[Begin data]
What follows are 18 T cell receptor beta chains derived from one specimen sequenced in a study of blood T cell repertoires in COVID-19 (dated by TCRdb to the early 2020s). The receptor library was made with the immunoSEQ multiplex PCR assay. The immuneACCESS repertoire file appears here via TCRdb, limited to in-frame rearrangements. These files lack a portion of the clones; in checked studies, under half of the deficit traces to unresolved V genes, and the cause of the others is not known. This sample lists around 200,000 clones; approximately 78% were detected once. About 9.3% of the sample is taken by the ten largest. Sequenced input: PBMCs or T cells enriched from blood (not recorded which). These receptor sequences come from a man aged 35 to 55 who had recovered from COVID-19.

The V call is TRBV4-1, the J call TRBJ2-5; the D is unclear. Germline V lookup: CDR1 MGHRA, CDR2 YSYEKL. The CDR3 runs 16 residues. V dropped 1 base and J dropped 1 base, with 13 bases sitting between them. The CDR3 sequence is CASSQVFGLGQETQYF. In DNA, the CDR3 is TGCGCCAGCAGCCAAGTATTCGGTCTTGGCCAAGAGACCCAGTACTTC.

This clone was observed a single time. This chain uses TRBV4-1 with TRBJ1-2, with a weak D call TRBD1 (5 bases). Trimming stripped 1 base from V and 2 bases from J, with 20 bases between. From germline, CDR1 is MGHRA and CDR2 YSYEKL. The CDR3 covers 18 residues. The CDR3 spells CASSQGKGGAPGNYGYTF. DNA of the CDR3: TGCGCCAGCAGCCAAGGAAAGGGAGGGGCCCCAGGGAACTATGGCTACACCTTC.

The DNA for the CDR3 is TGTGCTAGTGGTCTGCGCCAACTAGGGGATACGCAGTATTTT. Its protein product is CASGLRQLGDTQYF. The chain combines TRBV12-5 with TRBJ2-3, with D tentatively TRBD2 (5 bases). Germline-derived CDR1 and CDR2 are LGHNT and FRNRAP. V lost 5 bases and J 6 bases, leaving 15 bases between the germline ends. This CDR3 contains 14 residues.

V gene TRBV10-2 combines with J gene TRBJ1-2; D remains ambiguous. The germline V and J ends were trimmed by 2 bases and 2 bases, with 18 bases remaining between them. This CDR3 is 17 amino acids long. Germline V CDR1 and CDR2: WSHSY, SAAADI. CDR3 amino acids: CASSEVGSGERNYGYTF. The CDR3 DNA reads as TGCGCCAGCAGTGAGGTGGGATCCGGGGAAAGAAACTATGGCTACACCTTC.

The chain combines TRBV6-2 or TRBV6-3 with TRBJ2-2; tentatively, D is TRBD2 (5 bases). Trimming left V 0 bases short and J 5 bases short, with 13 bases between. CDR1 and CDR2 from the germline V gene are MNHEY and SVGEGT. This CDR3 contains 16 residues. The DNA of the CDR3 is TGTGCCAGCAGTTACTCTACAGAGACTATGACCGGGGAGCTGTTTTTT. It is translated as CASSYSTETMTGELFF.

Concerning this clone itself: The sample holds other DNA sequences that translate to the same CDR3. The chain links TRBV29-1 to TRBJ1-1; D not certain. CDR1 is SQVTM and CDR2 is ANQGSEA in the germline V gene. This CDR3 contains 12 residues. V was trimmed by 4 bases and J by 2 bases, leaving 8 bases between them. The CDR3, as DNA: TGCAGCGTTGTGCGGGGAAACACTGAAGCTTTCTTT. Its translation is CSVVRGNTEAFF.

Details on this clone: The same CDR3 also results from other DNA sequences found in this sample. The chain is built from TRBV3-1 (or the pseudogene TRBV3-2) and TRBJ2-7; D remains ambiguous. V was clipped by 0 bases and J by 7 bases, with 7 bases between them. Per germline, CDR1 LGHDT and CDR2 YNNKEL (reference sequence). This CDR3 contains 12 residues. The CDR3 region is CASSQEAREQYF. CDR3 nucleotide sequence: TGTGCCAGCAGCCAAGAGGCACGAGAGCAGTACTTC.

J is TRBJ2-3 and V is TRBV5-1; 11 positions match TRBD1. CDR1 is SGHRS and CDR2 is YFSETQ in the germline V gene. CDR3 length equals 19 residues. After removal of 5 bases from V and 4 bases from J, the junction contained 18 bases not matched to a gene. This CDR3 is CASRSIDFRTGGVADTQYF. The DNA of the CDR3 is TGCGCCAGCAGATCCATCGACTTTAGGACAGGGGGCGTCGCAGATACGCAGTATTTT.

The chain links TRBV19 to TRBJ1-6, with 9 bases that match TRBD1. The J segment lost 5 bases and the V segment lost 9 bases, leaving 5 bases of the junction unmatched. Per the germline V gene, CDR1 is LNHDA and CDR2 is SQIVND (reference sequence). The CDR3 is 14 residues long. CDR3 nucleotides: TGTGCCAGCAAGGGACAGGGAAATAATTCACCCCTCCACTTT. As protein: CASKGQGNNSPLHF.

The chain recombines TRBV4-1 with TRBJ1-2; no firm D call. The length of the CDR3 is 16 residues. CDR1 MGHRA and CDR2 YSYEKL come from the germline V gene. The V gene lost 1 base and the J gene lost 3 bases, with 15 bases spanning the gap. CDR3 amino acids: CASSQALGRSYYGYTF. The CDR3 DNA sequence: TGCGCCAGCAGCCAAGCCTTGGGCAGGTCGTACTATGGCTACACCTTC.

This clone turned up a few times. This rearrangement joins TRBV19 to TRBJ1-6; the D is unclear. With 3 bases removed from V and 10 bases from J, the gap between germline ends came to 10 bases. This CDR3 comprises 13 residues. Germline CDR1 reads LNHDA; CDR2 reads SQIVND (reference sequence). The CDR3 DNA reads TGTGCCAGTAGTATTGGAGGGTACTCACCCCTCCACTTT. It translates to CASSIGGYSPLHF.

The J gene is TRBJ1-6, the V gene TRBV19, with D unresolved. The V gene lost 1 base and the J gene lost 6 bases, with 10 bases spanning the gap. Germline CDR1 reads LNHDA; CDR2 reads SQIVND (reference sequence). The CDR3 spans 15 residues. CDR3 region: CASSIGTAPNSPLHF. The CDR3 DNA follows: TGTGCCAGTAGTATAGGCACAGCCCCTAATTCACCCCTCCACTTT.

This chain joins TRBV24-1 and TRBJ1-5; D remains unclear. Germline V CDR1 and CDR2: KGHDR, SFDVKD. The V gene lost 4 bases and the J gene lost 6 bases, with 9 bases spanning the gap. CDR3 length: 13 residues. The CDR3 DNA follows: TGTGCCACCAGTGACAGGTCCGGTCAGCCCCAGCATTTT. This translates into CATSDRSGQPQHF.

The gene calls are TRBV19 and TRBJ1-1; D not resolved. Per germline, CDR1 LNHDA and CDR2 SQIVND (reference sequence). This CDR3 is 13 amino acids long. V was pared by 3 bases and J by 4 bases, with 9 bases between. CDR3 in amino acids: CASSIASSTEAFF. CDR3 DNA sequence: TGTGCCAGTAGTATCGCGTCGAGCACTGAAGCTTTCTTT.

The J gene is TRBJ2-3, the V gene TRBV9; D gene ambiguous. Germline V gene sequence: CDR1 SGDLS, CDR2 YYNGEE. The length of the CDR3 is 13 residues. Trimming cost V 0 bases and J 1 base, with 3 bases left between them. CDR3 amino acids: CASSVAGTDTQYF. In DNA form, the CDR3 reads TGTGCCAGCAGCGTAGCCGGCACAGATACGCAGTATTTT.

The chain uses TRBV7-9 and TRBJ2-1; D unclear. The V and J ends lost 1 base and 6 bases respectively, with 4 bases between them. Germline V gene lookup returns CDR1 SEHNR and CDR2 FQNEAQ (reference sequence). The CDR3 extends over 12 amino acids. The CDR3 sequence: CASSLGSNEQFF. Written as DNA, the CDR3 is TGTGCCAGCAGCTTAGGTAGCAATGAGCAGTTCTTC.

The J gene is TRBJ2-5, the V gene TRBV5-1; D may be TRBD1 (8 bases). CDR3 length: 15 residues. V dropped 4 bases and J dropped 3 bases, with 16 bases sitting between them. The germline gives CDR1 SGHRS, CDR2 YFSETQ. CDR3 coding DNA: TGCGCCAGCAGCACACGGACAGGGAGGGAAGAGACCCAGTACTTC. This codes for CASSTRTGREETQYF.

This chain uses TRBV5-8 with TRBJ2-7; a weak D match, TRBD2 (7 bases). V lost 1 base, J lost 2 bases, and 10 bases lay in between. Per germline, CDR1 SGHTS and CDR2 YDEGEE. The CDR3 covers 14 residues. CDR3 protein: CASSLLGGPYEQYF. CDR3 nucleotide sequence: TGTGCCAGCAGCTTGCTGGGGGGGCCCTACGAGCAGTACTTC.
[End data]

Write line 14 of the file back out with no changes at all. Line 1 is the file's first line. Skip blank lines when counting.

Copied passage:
This chain joins TRBV24-1 and TRBJ1-5; D remains unclear. Germline V CDR1 and CDR2: KGHDR, SFDVKD. The V gene lost 4 bases and the J gene lost 6 bases, with 9 bases spanning the gap. CDR3 length: 13 residues. The CDR3 DNA follows: TGTGCCACCAGTGACAGGTCCGGTCAGCCCCAGCATTTT. This translates into CATSDRSGQPQHF.